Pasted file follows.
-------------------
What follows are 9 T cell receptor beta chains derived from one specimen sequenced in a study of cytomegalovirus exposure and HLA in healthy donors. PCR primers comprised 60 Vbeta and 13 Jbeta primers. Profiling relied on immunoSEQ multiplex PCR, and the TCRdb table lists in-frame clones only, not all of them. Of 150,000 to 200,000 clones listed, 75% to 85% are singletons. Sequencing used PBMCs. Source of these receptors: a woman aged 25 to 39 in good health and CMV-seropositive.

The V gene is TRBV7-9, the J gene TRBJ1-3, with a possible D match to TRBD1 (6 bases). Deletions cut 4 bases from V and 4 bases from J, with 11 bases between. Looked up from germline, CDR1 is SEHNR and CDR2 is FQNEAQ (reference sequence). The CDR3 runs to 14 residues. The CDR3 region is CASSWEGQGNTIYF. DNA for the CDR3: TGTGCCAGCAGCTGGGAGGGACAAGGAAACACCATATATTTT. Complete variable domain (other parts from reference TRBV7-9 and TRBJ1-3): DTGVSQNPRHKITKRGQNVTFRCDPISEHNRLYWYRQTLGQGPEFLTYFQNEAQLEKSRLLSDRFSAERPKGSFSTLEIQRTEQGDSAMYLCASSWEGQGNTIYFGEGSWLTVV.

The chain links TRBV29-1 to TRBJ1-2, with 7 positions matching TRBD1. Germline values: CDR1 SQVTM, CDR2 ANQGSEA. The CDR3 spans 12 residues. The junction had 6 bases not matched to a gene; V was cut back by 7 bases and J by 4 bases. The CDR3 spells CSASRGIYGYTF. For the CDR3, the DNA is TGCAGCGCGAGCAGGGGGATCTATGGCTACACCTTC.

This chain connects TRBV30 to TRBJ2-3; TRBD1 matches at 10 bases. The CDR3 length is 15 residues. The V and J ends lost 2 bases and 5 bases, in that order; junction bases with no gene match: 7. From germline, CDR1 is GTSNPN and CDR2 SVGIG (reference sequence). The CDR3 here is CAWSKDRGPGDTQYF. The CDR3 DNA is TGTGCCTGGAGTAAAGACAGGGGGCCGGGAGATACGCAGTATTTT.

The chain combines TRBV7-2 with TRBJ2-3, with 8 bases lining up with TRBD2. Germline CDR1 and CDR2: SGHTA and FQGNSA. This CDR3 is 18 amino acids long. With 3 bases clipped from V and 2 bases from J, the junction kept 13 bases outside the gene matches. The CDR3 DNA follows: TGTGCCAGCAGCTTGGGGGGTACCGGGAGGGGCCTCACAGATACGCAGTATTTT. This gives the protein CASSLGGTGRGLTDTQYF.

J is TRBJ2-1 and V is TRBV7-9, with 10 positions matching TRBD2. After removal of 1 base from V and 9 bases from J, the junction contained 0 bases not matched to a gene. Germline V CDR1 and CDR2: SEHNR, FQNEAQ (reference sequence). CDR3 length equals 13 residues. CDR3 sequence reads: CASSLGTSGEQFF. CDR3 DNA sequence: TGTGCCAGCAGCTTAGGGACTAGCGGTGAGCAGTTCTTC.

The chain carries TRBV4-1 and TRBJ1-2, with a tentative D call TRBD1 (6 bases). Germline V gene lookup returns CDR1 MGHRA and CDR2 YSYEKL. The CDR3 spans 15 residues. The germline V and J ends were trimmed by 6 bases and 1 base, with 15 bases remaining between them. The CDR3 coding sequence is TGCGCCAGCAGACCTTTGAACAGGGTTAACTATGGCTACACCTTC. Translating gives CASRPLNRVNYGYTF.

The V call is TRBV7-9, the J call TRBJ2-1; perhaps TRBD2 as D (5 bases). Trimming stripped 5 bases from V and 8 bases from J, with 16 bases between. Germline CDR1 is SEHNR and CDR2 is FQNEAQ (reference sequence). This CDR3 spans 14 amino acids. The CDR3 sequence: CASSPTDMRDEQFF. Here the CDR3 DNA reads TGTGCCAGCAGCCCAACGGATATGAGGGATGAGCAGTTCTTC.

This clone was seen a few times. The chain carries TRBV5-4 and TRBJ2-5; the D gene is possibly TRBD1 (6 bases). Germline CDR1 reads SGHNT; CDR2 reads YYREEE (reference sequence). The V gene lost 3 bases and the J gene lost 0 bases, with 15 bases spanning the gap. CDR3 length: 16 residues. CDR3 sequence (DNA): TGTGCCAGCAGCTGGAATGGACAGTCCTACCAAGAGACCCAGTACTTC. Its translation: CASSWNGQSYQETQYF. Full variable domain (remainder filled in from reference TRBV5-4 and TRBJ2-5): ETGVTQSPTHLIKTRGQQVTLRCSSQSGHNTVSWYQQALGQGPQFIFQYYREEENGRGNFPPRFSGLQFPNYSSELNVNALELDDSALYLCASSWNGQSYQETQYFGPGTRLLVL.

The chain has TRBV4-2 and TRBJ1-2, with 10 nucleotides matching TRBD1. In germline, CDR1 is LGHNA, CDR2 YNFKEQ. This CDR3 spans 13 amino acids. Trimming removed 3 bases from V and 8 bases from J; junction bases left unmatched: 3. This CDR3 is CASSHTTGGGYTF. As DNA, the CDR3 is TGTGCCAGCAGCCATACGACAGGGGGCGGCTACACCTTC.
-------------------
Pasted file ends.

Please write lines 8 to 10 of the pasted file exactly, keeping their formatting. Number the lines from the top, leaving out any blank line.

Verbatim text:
The V call is TRBV7-9, the J call TRBJ2-1; perhaps TRBD2 as D (5 bases). Trimming stripped 5 bases from V and 8 bases from J, with 16 bases between. Germline CDR1 is SEHNR and CDR2 is FQNEAQ (reference sequence). This CDR3 spans 14 amino acids. The CDR3 sequence: CASSPTDMRDEQFF. Here the CDR3 DNA reads TGTGCCAGCAGCCCAACGGATATGAGGGATGAGCAGTTCTTC.

This clone was seen a few times. The chain carries TRBV5-4 and TRBJ2-5; the D gene is possibly TRBD1 (6 bases). Germline CDR1 reads SGHNT; CDR2 reads YYREEE (reference sequence). The V gene lost 3 bases and the J gene lost 0 bases, with 15 bases spanning the gap. CDR3 length: 16 residues. CDR3 sequence (DNA): TGTGCCAGCAGCTGGAATGGACAGTCCTACCAAGAGACCCAGTACTTC. Its translation: CASSWNGQSYQETQYF. Full variable domain (remainder filled in from reference TRBV5-4 and TRBJ2-5): ETGVTQSPTHLIKTRGQQVTLRCSSQSGHNTVSWYQQALGQGPQFIFQYYREEENGRGNFPPRFSGLQFPNYSSELNVNALELDDSALYLCASSWNGQSYQETQYFGPGTRLLVL.

The chain has TRBV4-2 and TRBJ1-2, with 10 nucleotides matching TRBD1. In germline, CDR1 is LGHNA, CDR2 YNFKEQ. This CDR3 spans 13 amino acids. Trimming removed 3 bases from V and 8 bases from J; junction bases left unmatched: 3. This CDR3 is CASSHTTGGGYTF. As DNA, the CDR3 is TGTGCCAGCAGCCATACGACAGGGGGCGGCTACACCTTC.